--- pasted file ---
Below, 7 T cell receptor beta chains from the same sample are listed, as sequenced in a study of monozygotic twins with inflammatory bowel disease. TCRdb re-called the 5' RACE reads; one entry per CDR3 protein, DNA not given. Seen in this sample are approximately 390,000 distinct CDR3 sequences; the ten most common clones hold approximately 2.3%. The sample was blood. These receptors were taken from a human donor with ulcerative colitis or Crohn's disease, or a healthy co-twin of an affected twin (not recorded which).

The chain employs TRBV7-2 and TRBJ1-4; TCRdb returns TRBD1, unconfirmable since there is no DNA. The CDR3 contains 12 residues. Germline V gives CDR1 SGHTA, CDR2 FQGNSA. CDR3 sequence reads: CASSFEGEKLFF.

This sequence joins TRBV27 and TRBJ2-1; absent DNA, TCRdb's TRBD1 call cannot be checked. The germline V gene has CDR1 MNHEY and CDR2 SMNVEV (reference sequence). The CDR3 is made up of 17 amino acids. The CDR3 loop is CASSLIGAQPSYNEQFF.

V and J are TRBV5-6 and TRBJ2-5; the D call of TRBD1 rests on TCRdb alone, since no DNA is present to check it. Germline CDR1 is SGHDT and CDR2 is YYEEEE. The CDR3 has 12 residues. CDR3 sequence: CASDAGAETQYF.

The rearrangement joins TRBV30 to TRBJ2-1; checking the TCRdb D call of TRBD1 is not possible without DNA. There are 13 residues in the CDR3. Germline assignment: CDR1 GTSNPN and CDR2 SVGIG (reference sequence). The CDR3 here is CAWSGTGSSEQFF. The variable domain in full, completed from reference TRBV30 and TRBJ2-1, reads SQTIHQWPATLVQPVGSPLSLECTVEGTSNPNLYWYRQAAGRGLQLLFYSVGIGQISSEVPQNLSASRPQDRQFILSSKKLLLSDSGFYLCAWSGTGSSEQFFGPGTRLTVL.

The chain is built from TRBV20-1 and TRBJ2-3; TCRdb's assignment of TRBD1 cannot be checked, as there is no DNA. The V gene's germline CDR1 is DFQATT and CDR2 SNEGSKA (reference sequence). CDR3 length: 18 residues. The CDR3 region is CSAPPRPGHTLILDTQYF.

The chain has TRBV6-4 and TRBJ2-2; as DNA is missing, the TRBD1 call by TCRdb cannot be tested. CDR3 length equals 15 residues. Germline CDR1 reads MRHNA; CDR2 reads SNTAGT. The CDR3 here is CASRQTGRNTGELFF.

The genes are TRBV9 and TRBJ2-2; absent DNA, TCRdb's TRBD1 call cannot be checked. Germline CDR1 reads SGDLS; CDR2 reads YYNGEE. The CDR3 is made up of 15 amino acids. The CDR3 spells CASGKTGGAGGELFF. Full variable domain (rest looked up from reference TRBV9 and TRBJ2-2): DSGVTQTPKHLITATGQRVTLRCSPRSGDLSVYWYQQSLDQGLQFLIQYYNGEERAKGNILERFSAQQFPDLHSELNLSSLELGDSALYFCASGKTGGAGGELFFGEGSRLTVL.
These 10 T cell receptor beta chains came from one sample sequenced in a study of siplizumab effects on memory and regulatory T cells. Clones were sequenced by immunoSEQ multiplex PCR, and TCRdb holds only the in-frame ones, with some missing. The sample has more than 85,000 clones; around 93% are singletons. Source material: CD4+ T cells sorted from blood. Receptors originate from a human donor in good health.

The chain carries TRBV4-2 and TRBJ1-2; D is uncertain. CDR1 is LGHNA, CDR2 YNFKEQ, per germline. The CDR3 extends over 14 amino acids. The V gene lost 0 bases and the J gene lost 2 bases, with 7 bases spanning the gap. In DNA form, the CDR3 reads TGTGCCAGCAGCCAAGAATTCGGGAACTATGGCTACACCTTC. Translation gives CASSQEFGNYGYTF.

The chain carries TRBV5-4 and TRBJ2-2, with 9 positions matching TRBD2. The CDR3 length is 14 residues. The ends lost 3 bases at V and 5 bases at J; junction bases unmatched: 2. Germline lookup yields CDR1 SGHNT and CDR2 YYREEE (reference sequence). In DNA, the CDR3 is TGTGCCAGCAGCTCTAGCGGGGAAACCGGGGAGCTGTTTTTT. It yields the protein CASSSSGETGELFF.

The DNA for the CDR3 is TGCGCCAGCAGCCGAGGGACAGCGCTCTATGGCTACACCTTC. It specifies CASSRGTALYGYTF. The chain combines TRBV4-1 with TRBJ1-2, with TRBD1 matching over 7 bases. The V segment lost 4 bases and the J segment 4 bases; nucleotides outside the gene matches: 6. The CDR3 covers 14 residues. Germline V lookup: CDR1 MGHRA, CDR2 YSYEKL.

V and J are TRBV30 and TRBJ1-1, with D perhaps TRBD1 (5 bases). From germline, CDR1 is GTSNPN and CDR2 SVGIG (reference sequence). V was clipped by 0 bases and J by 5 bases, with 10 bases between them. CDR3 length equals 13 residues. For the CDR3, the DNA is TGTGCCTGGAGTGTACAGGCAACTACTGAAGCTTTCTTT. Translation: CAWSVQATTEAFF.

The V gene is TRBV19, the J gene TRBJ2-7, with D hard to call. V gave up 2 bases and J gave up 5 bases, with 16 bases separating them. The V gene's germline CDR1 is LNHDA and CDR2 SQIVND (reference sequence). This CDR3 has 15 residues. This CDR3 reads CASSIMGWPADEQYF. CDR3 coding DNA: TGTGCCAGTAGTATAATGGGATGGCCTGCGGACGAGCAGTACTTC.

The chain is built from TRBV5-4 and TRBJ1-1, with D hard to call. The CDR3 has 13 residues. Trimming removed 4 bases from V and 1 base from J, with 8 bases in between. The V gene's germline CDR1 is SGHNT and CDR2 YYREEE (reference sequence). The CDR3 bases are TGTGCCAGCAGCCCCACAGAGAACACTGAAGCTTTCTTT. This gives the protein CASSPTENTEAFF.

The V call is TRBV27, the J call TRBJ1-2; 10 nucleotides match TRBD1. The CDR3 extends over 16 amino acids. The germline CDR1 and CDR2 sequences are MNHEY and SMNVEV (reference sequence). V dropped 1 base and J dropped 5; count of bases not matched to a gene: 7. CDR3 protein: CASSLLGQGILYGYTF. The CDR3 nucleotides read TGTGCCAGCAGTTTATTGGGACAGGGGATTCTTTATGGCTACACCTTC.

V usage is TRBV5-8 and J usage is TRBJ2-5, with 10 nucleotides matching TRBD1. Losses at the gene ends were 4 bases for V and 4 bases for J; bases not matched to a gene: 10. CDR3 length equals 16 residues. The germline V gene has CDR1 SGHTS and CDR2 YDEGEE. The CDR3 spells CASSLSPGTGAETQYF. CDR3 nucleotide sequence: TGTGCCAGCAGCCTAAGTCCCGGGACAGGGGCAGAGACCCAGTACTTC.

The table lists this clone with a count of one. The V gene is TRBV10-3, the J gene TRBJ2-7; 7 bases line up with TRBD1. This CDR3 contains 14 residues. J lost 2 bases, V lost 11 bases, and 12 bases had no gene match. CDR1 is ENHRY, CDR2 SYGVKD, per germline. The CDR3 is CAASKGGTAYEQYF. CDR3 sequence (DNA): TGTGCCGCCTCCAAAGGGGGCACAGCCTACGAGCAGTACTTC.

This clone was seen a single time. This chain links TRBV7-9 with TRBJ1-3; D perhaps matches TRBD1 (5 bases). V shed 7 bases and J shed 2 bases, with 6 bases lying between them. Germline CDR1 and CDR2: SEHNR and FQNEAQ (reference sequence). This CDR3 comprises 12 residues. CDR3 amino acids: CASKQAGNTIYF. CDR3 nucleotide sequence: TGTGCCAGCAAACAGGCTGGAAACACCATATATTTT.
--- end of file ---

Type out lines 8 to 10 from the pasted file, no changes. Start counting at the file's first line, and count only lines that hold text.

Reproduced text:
The genes are TRBV9 and TRBJ2-2; absent DNA, TCRdb's TRBD1 call cannot be checked. Germline CDR1 reads SGDLS; CDR2 reads YYNGEE. The CDR3 is made up of 15 amino acids. The CDR3 spells CASGKTGGAGGELFF. Full variable domain (rest looked up from reference TRBV9 and TRBJ2-2): DSGVTQTPKHLITATGQRVTLRCSPRSGDLSVYWYQQSLDQGLQFLIQYYNGEERAKGNILERFSAQQFPDLHSELNLSSLELGDSALYFCASGKTGGAGGELFFGEGSRLTVL.
These 10 T cell receptor beta chains came from one sample sequenced in a study of siplizumab effects on memory and regulatory T cells. Clones were sequenced by immunoSEQ multiplex PCR, and TCRdb holds only the in-frame ones, with some missing. The sample has more than 85,000 clones; around 93% are singletons. Source material: CD4+ T cells sorted from blood. Receptors originate from a human donor in good health.

The chain carries TRBV4-2 and TRBJ1-2; D is uncertain. CDR1 is LGHNA, CDR2 YNFKEQ, per germline. The CDR3 extends over 14 amino acids. The V gene lost 0 bases and the J gene lost 2 bases, with 7 bases spanning the gap. In DNA form, the CDR3 reads TGTGCCAGCAGCCAAGAATTCGGGAACTATGGCTACACCTTC. Translation gives CASSQEFGNYGYTF.